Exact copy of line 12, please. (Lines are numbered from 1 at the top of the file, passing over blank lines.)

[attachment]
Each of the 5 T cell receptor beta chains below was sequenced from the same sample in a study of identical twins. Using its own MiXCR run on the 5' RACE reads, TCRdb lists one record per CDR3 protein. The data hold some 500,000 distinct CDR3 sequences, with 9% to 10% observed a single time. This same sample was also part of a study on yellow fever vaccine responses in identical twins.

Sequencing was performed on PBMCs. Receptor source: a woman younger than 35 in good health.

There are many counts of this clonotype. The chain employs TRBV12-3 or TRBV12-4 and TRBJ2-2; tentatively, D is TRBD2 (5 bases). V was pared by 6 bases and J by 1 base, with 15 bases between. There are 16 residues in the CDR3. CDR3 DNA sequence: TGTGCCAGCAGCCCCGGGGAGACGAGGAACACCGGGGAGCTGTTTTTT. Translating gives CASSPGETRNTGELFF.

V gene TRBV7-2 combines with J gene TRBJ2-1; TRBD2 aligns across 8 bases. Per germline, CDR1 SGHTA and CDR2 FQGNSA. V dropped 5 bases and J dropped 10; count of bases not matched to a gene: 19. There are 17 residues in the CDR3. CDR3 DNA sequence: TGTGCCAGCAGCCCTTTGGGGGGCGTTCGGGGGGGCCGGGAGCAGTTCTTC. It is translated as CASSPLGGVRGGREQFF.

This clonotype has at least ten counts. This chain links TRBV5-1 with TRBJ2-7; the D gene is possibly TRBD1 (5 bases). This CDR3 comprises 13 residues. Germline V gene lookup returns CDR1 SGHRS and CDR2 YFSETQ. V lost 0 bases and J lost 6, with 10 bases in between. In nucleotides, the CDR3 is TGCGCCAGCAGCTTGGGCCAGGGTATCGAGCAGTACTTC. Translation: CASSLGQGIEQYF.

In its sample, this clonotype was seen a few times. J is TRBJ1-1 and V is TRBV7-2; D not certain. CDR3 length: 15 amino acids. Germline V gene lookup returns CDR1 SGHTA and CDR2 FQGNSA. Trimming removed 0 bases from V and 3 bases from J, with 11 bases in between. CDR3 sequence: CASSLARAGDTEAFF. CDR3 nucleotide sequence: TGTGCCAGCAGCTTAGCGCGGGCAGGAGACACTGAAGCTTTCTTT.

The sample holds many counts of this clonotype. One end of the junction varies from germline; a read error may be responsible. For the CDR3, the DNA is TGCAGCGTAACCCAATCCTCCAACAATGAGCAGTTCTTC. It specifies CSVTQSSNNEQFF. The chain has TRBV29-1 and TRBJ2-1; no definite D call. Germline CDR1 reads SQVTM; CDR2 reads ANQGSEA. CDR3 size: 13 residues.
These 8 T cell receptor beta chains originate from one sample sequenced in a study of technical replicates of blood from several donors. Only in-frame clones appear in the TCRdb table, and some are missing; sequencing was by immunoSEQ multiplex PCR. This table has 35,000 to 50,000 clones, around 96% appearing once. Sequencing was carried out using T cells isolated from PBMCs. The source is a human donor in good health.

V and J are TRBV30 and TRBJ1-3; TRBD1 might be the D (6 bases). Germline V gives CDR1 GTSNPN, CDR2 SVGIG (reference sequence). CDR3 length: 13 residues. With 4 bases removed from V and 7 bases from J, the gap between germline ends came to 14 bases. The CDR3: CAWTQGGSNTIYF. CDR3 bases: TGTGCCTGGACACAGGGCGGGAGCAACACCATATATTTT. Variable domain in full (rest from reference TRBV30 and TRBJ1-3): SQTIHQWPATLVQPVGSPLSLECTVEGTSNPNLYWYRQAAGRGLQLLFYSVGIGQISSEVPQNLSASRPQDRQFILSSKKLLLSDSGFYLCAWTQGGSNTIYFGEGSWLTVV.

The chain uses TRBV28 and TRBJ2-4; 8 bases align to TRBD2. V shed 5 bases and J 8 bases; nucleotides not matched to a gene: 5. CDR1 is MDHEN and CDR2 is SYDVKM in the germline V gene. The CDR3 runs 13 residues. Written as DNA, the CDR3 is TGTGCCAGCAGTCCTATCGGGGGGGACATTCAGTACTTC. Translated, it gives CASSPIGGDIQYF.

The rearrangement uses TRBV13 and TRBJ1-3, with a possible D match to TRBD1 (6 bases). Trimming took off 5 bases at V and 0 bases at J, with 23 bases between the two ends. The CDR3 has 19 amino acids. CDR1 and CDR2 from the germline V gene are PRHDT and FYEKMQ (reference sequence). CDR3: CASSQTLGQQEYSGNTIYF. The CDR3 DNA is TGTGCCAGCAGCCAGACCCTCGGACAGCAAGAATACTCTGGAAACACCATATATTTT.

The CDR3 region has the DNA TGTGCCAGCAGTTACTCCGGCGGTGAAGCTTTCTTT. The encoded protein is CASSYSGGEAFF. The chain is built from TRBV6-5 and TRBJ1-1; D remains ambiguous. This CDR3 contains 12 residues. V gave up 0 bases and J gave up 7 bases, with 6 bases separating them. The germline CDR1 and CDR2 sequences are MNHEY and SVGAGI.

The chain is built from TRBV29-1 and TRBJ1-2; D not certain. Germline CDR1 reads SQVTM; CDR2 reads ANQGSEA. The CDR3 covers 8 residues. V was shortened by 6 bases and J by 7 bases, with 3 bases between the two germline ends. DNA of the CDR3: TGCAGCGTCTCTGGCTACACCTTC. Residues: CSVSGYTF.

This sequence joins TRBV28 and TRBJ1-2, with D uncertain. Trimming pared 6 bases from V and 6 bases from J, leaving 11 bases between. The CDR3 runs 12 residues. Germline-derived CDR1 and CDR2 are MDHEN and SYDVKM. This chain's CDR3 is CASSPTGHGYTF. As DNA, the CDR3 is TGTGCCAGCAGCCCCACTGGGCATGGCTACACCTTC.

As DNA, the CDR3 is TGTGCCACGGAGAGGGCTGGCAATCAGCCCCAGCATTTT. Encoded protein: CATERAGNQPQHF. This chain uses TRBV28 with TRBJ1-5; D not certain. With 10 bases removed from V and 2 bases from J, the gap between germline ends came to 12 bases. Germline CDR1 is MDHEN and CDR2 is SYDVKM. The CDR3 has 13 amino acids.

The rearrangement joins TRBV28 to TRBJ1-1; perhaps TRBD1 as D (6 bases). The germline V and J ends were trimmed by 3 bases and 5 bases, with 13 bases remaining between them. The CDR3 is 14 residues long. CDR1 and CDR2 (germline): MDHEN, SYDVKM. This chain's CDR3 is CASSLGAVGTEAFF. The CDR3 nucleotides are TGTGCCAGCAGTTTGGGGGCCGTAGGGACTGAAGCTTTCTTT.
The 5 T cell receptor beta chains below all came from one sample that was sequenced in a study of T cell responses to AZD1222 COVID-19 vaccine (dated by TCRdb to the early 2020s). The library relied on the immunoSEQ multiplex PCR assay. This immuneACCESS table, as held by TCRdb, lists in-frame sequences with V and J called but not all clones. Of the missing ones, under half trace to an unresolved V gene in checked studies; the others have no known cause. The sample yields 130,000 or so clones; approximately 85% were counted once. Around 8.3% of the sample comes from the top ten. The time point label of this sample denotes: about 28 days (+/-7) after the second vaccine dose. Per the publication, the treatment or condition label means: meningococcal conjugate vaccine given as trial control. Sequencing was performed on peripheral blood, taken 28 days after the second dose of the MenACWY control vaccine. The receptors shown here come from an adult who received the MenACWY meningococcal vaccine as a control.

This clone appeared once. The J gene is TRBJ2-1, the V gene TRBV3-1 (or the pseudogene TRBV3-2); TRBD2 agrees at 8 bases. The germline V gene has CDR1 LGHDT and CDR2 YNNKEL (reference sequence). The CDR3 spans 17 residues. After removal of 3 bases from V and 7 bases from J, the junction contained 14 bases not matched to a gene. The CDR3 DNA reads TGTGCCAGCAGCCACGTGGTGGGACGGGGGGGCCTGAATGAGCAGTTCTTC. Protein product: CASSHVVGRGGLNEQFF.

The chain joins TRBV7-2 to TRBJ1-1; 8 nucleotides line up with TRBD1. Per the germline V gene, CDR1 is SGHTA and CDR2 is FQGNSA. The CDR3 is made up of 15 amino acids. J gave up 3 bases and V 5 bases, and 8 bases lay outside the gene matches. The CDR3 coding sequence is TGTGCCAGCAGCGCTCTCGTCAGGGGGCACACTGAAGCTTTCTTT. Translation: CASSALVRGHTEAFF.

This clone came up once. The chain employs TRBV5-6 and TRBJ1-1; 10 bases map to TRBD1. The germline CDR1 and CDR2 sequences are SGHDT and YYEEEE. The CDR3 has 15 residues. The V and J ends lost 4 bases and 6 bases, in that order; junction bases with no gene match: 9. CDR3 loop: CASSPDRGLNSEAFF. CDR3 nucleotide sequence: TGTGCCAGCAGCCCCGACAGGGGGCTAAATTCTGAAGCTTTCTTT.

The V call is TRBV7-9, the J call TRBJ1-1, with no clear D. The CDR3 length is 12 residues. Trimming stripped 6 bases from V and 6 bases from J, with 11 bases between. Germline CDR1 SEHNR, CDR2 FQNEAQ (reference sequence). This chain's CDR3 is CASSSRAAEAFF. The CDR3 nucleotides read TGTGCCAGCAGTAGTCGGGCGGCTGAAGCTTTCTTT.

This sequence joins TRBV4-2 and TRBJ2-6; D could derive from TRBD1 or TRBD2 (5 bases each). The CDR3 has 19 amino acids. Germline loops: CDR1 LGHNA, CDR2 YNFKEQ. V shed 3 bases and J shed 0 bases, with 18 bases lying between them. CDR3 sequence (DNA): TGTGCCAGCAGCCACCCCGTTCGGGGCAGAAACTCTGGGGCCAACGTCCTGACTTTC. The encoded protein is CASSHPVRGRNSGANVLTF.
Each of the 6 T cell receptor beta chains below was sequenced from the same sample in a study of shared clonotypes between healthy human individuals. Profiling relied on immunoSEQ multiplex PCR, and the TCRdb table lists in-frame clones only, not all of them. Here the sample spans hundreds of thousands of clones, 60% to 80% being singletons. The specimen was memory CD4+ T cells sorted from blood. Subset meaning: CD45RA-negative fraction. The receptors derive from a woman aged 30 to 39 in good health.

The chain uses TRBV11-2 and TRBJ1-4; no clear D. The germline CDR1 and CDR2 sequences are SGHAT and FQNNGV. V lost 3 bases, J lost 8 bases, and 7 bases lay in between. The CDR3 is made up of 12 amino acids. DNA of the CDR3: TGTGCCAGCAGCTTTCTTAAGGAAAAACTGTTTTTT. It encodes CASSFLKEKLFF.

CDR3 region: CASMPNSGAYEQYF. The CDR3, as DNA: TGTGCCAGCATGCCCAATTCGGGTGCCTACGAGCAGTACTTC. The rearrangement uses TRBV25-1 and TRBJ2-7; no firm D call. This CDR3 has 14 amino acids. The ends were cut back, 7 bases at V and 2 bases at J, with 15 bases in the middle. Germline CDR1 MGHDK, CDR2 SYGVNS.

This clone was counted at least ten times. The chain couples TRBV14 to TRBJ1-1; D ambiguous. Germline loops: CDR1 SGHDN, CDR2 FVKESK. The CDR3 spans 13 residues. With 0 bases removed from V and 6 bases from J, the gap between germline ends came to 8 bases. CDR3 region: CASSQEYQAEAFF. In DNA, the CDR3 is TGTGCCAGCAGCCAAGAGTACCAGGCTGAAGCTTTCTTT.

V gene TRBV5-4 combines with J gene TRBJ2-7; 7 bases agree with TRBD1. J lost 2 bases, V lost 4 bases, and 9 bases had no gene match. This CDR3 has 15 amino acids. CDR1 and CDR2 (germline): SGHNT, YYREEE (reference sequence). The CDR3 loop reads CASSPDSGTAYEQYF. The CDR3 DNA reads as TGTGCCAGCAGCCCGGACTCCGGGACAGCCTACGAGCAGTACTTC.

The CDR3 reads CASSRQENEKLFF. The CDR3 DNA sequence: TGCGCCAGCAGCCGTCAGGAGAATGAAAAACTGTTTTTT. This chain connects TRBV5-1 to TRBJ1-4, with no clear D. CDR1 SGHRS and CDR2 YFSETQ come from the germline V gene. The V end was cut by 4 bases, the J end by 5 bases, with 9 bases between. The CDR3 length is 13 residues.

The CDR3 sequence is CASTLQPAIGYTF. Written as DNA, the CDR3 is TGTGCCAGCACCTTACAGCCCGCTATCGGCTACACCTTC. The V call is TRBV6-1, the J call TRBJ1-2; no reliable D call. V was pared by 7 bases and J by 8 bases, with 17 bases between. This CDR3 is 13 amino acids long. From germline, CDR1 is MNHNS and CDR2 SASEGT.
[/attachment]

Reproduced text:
The CDR3 region has the DNA TGTGCCAGCAGTTACTCCGGCGGTGAAGCTTTCTTT. The encoded protein is CASSYSGGEAFF. The chain is built from TRBV6-5 and TRBJ1-1; D remains ambiguous. This CDR3 contains 12 residues. V gave up 0 bases and J gave up 7 bases, with 6 bases separating them. The germline CDR1 and CDR2 sequences are MNHEY and SVGAGI.